Parallel, multi-stage processing of colors, faces and shapes in macaque inferior temporal cortex
MetadataShow full item record
CitationLafer-Sousa, Rosa, and Bevil R. Conway. 2014. “Parallel, multi-stage processing of colors, faces and shapes in macaque inferior temporal cortex.” Nature neuroscience 16 (12): 1870-1878. doi:10.1038/nn.3555. http://dx.doi.org/10.1038/nn.3555.
AbstractVisual-object processing culminates in inferior temporal (IT) cortex. To assess the organization of IT, we measured fMRI responses in alert monkey to achromatic images (faces, fruit, bodies, places) and colored gratings. IT contained multiple color-biased regions, which were typically ventral to face patches and, remarkably, yoked to them, spaced regularly at four locations predicted by known anatomy. Color and face selectivity increased for more anterior regions, indicative of a broad hierarchical arrangement. Responses to non-face shapes were found across IT, but were stronger outside color-biased regions and face patches, consistent with multiple parallel streams. IT also contained multiple coarse eccentricity maps: face patches overlapped central representations; color-biased regions spanned mid-peripheral representations; and place-biased regions overlapped peripheral representations. These results suggest that IT comprises parallel, multi-stage processing networks subject to one organizing principle.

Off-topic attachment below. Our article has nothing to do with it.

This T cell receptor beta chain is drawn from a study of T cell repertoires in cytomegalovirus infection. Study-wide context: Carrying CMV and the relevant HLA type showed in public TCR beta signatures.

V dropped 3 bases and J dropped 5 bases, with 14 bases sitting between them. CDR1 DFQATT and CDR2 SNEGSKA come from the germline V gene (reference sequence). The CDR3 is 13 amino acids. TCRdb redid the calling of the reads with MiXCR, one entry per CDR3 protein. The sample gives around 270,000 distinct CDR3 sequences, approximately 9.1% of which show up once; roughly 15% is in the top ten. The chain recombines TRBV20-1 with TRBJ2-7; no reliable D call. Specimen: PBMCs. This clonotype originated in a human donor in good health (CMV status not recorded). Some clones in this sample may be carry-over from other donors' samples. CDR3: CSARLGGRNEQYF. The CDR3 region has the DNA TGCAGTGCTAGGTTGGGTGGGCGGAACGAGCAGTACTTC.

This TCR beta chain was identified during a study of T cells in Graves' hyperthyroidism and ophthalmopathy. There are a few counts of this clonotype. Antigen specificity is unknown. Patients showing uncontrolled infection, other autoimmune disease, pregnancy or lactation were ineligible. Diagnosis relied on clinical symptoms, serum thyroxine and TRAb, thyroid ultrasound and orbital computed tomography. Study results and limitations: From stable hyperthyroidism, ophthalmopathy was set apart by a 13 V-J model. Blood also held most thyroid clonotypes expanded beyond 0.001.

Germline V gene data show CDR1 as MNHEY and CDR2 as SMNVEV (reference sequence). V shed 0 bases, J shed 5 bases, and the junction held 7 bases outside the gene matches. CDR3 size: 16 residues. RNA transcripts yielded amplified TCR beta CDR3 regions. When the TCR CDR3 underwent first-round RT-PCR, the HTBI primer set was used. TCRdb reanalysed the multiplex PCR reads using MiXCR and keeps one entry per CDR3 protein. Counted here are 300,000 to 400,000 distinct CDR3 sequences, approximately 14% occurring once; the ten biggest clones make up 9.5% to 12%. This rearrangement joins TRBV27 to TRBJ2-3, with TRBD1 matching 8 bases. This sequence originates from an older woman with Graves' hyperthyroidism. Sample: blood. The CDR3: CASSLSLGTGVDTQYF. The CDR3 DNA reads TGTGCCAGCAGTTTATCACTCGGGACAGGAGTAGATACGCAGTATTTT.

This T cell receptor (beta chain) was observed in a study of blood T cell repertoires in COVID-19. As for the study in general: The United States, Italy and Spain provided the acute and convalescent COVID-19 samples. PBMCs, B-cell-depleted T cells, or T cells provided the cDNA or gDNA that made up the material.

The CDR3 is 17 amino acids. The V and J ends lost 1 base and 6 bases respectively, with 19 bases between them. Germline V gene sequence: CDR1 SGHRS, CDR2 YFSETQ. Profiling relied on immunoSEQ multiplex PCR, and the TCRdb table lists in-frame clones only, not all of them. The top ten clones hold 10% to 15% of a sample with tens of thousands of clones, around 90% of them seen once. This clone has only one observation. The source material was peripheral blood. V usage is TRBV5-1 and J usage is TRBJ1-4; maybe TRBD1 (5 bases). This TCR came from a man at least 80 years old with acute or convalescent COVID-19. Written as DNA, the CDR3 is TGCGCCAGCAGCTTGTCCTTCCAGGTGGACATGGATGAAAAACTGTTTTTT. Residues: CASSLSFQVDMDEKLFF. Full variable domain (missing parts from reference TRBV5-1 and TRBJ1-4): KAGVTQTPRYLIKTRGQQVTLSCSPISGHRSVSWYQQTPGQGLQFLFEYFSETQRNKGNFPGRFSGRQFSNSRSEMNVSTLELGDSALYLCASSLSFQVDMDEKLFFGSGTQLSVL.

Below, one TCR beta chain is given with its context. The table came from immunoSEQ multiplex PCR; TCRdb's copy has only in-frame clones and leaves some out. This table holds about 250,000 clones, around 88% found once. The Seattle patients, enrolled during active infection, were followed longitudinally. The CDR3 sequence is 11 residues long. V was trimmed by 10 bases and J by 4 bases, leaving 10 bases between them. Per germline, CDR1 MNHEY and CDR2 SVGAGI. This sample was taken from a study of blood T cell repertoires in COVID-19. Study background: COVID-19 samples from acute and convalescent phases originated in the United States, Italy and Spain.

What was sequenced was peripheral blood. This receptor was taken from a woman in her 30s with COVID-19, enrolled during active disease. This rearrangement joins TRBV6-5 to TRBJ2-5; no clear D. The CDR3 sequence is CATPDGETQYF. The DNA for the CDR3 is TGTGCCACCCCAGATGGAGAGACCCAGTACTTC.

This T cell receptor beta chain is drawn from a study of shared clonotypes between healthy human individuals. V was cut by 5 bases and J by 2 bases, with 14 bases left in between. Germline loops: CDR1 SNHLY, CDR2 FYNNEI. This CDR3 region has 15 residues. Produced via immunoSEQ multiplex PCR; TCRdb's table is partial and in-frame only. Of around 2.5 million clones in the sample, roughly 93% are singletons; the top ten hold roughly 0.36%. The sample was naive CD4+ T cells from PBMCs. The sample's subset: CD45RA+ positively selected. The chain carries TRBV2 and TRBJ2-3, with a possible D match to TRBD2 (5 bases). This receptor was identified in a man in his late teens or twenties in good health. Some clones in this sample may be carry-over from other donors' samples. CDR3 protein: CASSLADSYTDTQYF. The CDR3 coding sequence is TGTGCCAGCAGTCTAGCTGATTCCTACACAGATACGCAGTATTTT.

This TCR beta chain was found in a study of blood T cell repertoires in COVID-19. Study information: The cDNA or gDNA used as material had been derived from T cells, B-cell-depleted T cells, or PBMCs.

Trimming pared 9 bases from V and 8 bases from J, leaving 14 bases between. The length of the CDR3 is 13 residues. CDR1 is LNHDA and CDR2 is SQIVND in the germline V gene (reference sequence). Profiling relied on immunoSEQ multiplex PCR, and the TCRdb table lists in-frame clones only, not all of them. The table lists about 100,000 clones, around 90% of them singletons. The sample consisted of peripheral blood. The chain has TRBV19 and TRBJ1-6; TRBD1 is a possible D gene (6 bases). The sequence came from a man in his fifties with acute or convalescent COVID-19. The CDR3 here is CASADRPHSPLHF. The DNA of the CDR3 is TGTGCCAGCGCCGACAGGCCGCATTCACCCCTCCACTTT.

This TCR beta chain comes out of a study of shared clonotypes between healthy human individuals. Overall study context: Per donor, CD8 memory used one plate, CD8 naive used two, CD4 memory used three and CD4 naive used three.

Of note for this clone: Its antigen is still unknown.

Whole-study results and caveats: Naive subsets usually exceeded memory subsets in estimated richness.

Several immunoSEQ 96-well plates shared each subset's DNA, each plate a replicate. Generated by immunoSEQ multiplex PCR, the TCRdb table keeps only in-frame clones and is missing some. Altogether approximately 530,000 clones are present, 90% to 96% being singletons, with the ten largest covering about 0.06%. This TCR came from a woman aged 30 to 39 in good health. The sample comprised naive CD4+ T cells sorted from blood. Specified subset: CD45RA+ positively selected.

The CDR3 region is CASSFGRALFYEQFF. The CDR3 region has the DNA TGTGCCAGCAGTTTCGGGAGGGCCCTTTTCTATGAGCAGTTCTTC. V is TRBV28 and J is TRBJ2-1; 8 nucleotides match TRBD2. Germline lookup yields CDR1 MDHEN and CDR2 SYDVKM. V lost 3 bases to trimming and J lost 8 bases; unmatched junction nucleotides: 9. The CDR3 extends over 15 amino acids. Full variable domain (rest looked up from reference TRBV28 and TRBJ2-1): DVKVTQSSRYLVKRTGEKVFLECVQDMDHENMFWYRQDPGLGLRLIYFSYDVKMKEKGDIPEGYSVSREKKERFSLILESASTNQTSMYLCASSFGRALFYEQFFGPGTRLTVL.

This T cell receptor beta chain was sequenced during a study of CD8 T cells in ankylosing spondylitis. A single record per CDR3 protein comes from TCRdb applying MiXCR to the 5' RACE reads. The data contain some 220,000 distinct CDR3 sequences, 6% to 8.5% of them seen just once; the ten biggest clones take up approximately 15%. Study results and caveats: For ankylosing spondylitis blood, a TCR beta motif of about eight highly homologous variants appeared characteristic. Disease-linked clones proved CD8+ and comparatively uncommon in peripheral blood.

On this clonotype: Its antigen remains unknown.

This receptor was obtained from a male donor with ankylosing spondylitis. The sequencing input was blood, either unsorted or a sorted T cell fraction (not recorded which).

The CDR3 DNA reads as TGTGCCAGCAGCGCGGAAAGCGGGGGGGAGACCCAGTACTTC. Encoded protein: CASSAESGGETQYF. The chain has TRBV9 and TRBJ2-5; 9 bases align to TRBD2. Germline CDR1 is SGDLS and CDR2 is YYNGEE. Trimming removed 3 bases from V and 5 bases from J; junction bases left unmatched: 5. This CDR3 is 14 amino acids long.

Citable link to this pagehttp://nrs.harvard.edu/urn-3:HUL.InstRepos:12406735
- HMS Scholarly Articles